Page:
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posted by martyb on Friday October 20 2017, @04:09PM   Printer-friendly
from the non-glowing-assessment dept.

A Government Accountability Office report has found that the U.S. is unlikely to produce enough Plutonium-238 for NASA missions about a decade from now. The isotope has been used in radioisotope thermoelectric generators (RTGs) on missions such as Voyager, Cassini, and the Mars Science Laboratory:

Another GAO report notes: "[...], DOE currently maintains about 35 kilograms (kg) [77 pounds] of Pu-238 isotope designated for NASA missions, about half of which meets power specifications for spaceflight. However, given NASA's current plans for solar system exploration, this supply could be exhausted within the next decade."

[...] To address the plutonium problem, in 2011 NASA provided funding to the Department of Energy (DOE) to restart domestic production of the substance. The program is called the Pu-238 Supply Project. So far, the Project has produced ∼3.5 ounces (100 grams) of Pu-238. DOE identified an interim goal of producing 10 to 17.5 ounces (300 to 500 grams) of new Pu-238 per year by 2019. The goal is to produce 1.5 kilograms of new Pu-238 per year—considered full production—by 2023, at the earliest.

GAO is questioning the Supply Project's ability to meet its goal of producing 1.5 kilograms of new Pu-238 per year by 2026. For one thing, the oversight agency's interviews with DOE officials revealed that the agency hasn't perfected the chemical processing required to extract new Pu-238 from irradiated targets to meet production goals.

Only one DOE reactor is currently qualified to make Pu-238:

NASA's plutonium will be produced at two of these reactors, but only one of them is currently qualified to make Pu-238. GAO reported that initial samples of the new Pu-238 did not meet spaceflight specifications because of impurities. However, according to DOE, the samples can be blended and used with existing Pu-238.

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  • (Score: 0) by Anonymous Coward on Friday October 20 2017, @04:59PM (2 children)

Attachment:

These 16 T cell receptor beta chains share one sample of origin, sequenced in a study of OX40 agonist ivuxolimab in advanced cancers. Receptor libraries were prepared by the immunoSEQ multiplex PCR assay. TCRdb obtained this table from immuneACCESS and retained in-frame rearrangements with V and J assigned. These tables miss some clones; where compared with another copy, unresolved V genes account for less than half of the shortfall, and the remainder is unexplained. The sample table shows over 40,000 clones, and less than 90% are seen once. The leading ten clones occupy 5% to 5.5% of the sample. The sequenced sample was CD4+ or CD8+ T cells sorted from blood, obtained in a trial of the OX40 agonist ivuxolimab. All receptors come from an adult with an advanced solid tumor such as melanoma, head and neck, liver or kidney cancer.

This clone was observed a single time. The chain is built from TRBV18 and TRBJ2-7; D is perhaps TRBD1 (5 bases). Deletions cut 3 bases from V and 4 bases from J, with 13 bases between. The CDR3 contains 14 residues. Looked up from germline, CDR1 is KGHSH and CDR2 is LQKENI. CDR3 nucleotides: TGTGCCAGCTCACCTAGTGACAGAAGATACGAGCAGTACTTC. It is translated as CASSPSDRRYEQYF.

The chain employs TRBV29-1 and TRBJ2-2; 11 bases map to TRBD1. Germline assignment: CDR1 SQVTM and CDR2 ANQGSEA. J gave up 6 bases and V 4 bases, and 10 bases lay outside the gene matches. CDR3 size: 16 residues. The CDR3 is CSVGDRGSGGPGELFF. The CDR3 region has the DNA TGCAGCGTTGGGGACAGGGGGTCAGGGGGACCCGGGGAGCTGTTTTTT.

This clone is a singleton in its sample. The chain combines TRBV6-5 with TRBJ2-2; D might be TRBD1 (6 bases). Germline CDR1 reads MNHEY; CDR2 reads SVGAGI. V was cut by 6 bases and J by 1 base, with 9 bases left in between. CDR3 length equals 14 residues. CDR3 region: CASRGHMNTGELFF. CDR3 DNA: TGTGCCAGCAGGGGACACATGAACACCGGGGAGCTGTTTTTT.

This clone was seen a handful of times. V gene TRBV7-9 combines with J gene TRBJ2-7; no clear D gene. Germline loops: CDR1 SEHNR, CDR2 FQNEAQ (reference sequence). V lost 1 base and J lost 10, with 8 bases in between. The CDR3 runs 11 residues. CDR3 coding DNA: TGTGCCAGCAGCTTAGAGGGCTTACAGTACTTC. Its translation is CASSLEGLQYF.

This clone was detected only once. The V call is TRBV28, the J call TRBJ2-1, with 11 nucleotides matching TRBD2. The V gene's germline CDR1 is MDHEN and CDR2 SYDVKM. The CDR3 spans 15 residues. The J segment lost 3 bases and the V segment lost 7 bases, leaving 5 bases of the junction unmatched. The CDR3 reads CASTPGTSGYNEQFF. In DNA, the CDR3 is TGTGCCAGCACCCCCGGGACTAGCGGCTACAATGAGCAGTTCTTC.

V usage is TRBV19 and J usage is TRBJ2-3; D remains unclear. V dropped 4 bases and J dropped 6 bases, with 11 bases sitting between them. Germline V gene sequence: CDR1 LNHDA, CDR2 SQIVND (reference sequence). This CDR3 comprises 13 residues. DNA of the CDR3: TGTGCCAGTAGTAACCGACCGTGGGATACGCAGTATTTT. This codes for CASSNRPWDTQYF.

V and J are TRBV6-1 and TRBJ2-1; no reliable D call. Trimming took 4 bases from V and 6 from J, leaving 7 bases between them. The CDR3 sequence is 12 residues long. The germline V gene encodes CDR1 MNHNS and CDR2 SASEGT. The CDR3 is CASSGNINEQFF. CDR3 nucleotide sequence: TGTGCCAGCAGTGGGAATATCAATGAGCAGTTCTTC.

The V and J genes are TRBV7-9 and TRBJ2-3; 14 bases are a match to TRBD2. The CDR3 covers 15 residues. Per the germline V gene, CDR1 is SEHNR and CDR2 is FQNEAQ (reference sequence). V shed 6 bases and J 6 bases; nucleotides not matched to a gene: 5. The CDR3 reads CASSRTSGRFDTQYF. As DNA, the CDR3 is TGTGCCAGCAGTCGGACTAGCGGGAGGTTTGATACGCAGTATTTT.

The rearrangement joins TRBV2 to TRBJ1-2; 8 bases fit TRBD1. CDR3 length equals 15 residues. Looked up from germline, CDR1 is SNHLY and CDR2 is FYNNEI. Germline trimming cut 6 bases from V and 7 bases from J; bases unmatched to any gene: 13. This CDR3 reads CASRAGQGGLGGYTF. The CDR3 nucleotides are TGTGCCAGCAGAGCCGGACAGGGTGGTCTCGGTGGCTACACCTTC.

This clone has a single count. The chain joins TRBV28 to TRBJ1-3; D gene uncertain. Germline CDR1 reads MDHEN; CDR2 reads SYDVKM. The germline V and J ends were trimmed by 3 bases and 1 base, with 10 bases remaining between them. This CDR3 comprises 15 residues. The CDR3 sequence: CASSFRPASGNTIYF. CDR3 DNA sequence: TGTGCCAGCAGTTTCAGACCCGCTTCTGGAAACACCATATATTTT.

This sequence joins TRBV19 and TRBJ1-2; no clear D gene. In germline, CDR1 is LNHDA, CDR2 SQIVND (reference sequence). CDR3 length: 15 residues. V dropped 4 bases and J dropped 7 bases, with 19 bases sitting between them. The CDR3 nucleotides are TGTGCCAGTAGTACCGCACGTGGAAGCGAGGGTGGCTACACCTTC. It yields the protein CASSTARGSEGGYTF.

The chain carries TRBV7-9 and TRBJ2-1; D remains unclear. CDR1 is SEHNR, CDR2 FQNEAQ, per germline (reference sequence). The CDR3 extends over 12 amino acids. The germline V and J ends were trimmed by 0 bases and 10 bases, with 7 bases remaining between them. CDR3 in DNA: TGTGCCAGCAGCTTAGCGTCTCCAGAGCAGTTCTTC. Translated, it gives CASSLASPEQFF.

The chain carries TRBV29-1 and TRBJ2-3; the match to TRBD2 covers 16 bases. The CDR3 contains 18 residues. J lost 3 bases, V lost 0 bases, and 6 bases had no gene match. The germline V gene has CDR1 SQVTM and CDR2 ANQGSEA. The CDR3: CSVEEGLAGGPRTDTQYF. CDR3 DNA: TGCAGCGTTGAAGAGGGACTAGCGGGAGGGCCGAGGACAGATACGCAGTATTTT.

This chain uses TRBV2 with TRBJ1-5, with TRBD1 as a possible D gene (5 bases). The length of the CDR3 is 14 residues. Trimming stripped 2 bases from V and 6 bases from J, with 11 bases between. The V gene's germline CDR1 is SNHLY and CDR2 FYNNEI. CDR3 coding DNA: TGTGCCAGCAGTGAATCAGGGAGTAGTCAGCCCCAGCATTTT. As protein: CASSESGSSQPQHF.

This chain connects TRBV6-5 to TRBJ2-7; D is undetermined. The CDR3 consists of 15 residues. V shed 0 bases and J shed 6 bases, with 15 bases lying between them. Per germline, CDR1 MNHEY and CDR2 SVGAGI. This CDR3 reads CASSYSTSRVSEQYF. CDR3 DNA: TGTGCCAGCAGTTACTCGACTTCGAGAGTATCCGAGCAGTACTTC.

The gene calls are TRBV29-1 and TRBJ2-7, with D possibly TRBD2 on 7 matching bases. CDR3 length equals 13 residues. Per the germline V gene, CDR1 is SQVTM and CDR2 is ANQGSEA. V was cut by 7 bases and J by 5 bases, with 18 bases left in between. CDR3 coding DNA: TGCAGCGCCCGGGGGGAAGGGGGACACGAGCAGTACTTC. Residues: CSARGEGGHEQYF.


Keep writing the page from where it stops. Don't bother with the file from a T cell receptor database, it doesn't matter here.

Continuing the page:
by Anonymous Coward on Friday October 20 2017, @04:59PM (#585310)

    Wouldn't NK get theirs from Russia, the US stuff that the Clintons sold?

  • (Score: 2, Informative) by Anonymous Coward on Friday October 20 2017, @07:18PM

    by Anonymous Coward on Friday October 20 2017, @07:18PM (#585385)

    Oh boy ....everything bad is because of Clintons and Obama...everything correct is what Fox News say is correct ?
    sigh ...

    From wikipedia

      A newer nuclear reactor with a capacity of 5MWe. This gas-graphite moderated Magnox type reactor is North Korea's main reactor, where practically all of its plutonium has been produced. A full core consists of 8,000 fuel rods and can yield a maximum of 27–29 kg of plutonium if left in the reactor for optimal burnup.[126] []

  • (Score: 2, Interesting) by realDonaldTrump on Friday October 20 2017, @07:29PM

    by realDonaldTrump (6614) Subscriber Badge on Friday October 20 2017, @07:29PM (#585387) Homepage Journal

    Uranium is a big subject. If the mainstream media would cover the uranium scandal, and that Russia has 20 percent of the uranium, for whatever reason, and a lot of people understand what those reasons may be, I think that’s your Russia story. That’s your real Russia story, not a story where they talk about collusion, and there was none. It was a hoax. Your real Russia story is uranium, and how they got all of that uranium, a vast percentage of what we have. That is to me one of the big stories of the decade. Not just now, of the decade. The problem is that the mainstream media does not want to cover that story, because that affects people that they protect, so they don't like covering that story. But the big story is uranium and how Russia got 20 percent of our uranium. It’s a disgrace, and it’s a disgrace that the #FakeNews won’t cover it. It’s so sad.

    Sent from my iPhone